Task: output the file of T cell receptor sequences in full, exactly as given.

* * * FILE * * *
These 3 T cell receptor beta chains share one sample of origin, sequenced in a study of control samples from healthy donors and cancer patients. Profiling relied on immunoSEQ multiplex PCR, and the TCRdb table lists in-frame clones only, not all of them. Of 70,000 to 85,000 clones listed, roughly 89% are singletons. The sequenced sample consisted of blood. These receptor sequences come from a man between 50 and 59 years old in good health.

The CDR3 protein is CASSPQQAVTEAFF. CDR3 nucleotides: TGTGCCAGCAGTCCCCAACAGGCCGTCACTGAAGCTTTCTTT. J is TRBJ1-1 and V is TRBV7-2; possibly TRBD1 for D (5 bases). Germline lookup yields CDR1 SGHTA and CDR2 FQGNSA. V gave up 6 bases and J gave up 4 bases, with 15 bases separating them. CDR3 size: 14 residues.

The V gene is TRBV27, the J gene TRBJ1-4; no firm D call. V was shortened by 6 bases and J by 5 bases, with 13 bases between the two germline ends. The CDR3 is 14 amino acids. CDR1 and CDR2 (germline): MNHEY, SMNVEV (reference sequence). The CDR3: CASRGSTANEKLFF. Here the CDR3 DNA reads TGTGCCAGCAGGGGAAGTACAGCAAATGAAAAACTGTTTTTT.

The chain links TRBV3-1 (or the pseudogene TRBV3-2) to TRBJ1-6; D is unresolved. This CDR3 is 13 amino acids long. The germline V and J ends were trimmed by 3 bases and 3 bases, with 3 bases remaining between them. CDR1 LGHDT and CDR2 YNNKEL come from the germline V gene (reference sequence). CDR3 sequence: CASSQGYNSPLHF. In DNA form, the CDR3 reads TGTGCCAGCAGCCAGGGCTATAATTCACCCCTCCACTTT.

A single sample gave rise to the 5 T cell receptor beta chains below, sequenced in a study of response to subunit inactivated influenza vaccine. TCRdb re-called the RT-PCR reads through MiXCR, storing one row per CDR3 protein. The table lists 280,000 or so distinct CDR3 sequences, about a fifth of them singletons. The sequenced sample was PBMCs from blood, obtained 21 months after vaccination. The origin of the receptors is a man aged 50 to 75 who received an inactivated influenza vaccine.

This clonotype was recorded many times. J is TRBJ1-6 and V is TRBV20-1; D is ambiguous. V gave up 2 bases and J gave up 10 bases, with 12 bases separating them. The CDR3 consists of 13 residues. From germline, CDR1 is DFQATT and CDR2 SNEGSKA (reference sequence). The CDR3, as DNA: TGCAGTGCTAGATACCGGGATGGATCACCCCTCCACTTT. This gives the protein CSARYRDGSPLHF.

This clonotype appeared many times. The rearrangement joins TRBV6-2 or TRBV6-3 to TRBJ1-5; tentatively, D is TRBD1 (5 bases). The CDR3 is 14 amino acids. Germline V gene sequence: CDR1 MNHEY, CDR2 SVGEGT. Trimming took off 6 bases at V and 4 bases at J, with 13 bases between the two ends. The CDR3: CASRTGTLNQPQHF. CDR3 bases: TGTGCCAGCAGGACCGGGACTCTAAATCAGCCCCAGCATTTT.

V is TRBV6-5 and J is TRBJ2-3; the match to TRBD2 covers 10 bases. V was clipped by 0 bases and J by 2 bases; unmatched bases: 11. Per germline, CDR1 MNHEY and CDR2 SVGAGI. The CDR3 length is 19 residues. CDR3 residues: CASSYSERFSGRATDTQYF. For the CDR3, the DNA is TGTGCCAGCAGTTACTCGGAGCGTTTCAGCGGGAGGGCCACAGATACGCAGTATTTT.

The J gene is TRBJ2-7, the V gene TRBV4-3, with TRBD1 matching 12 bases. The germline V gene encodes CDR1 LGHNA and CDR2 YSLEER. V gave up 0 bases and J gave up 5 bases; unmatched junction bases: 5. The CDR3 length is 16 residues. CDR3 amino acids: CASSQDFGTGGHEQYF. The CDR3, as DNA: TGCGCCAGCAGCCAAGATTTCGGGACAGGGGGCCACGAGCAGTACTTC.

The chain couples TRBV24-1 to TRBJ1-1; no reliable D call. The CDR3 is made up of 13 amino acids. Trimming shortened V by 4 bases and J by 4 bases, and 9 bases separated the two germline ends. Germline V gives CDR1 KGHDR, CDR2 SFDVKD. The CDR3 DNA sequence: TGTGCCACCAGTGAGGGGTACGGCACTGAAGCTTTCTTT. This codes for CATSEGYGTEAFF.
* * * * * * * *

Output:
These 3 T cell receptor beta chains share one sample of origin, sequenced in a study of control samples from healthy donors and cancer patients. Profiling relied on immunoSEQ multiplex PCR, and the TCRdb table lists in-frame clones only, not all of them. Of 70,000 to 85,000 clones listed, roughly 89% are singletons. The sequenced sample consisted of blood. These receptor sequences come from a man between 50 and 59 years old in good health.

The CDR3 protein is CASSPQQAVTEAFF. CDR3 nucleotides: TGTGCCAGCAGTCCCCAACAGGCCGTCACTGAAGCTTTCTTT. J is TRBJ1-1 and V is TRBV7-2; possibly TRBD1 for D (5 bases). Germline lookup yields CDR1 SGHTA and CDR2 FQGNSA. V gave up 6 bases and J gave up 4 bases, with 15 bases separating them. CDR3 size: 14 residues.

The V gene is TRBV27, the J gene TRBJ1-4; no firm D call. V was shortened by 6 bases and J by 5 bases, with 13 bases between the two germline ends. The CDR3 is 14 amino acids. CDR1 and CDR2 (germline): MNHEY, SMNVEV (reference sequence). The CDR3: CASRGSTANEKLFF. Here the CDR3 DNA reads TGTGCCAGCAGGGGAAGTACAGCAAATGAAAAACTGTTTTTT.

The chain links TRBV3-1 (or the pseudogene TRBV3-2) to TRBJ1-6; D is unresolved. This CDR3 is 13 amino acids long. The germline V and J ends were trimmed by 3 bases and 3 bases, with 3 bases remaining between them. CDR1 LGHDT and CDR2 YNNKEL come from the germline V gene (reference sequence). CDR3 sequence: CASSQGYNSPLHF. In DNA form, the CDR3 reads TGTGCCAGCAGCCAGGGCTATAATTCACCCCTCCACTTT.

A single sample gave rise to the 5 T cell receptor beta chains below, sequenced in a study of response to subunit inactivated influenza vaccine. TCRdb re-called the RT-PCR reads through MiXCR, storing one row per CDR3 protein. The table lists 280,000 or so distinct CDR3 sequences, about a fifth of them singletons. The sequenced sample was PBMCs from blood, obtained 21 months after vaccination. The origin of the receptors is a man aged 50 to 75 who received an inactivated influenza vaccine.

This clonotype was recorded many times. J is TRBJ1-6 and V is TRBV20-1; D is ambiguous. V gave up 2 bases and J gave up 10 bases, with 12 bases separating them. The CDR3 consists of 13 residues. From germline, CDR1 is DFQATT and CDR2 SNEGSKA (reference sequence). The CDR3, as DNA: TGCAGTGCTAGATACCGGGATGGATCACCCCTCCACTTT. This gives the protein CSARYRDGSPLHF.

This clonotype appeared many times. The rearrangement joins TRBV6-2 or TRBV6-3 to TRBJ1-5; tentatively, D is TRBD1 (5 bases). The CDR3 is 14 amino acids. Germline V gene sequence: CDR1 MNHEY, CDR2 SVGEGT. Trimming took off 6 bases at V and 4 bases at J, with 13 bases between the two ends. The CDR3: CASRTGTLNQPQHF. CDR3 bases: TGTGCCAGCAGGACCGGGACTCTAAATCAGCCCCAGCATTTT.

V is TRBV6-5 and J is TRBJ2-3; the match to TRBD2 covers 10 bases. V was clipped by 0 bases and J by 2 bases; unmatched bases: 11. Per germline, CDR1 MNHEY and CDR2 SVGAGI. The CDR3 length is 19 residues. CDR3 residues: CASSYSERFSGRATDTQYF. For the CDR3, the DNA is TGTGCCAGCAGTTACTCGGAGCGTTTCAGCGGGAGGGCCACAGATACGCAGTATTTT.

The J gene is TRBJ2-7, the V gene TRBV4-3, with TRBD1 matching 12 bases. The germline V gene encodes CDR1 LGHNA and CDR2 YSLEER. V gave up 0 bases and J gave up 5 bases; unmatched junction bases: 5. The CDR3 length is 16 residues. CDR3 amino acids: CASSQDFGTGGHEQYF. The CDR3, as DNA: TGCGCCAGCAGCCAAGATTTCGGGACAGGGGGCCACGAGCAGTACTTC.

The chain couples TRBV24-1 to TRBJ1-1; no reliable D call. The CDR3 is made up of 13 amino acids. Trimming shortened V by 4 bases and J by 4 bases, and 9 bases separated the two germline ends. Germline V gives CDR1 KGHDR, CDR2 SFDVKD. The CDR3 DNA sequence: TGTGCCACCAGTGAGGGGTACGGCACTGAAGCTTTCTTT. This codes for CATSEGYGTEAFF.